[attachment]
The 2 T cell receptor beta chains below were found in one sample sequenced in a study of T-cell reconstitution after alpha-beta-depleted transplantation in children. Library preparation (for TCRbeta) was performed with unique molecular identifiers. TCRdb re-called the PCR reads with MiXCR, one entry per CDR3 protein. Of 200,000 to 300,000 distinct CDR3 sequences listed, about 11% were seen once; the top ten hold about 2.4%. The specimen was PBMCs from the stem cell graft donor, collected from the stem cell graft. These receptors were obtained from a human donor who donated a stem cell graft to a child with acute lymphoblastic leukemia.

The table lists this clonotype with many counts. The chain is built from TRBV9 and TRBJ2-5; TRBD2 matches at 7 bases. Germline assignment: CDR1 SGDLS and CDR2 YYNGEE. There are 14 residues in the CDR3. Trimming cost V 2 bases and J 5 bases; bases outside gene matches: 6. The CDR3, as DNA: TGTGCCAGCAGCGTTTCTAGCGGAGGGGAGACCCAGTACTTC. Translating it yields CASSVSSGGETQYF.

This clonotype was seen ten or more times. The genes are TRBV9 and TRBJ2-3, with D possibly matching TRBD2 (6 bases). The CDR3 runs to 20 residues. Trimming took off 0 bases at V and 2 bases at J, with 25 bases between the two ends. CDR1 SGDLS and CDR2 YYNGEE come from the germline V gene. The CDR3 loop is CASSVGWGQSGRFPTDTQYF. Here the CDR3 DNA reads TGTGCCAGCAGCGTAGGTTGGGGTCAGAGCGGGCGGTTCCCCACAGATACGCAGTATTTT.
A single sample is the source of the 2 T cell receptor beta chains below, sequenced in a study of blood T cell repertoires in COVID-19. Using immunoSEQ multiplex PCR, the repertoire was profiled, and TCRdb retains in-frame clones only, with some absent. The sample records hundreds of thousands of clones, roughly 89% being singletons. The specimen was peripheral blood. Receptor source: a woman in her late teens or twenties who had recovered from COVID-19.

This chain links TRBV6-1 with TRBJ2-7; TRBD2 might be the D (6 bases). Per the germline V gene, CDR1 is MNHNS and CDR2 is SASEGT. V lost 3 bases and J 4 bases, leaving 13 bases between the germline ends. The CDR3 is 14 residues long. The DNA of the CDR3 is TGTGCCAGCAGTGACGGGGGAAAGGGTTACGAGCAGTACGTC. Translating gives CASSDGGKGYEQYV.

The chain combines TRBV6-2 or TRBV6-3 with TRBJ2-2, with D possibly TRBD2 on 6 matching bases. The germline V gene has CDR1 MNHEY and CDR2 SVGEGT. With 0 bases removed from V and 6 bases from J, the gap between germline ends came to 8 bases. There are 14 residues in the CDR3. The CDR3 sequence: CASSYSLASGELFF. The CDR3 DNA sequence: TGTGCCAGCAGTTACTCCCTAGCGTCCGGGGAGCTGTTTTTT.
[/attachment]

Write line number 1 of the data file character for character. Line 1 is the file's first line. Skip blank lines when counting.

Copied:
The 2 T cell receptor beta chains below were found in one sample sequenced in a study of T-cell reconstitution after alpha-beta-depleted transplantation in children. Library preparation (for TCRbeta) was performed with unique molecular identifiers. TCRdb re-called the PCR reads with MiXCR, one entry per CDR3 protein. Of 200,000 to 300,000 distinct CDR3 sequences listed, about 11% were seen once; the top ten hold about 2.4%. The specimen was PBMCs from the stem cell graft donor, collected from the stem cell graft. These receptors were obtained from a human donor who donated a stem cell graft to a child with acute lymphoblastic leukemia.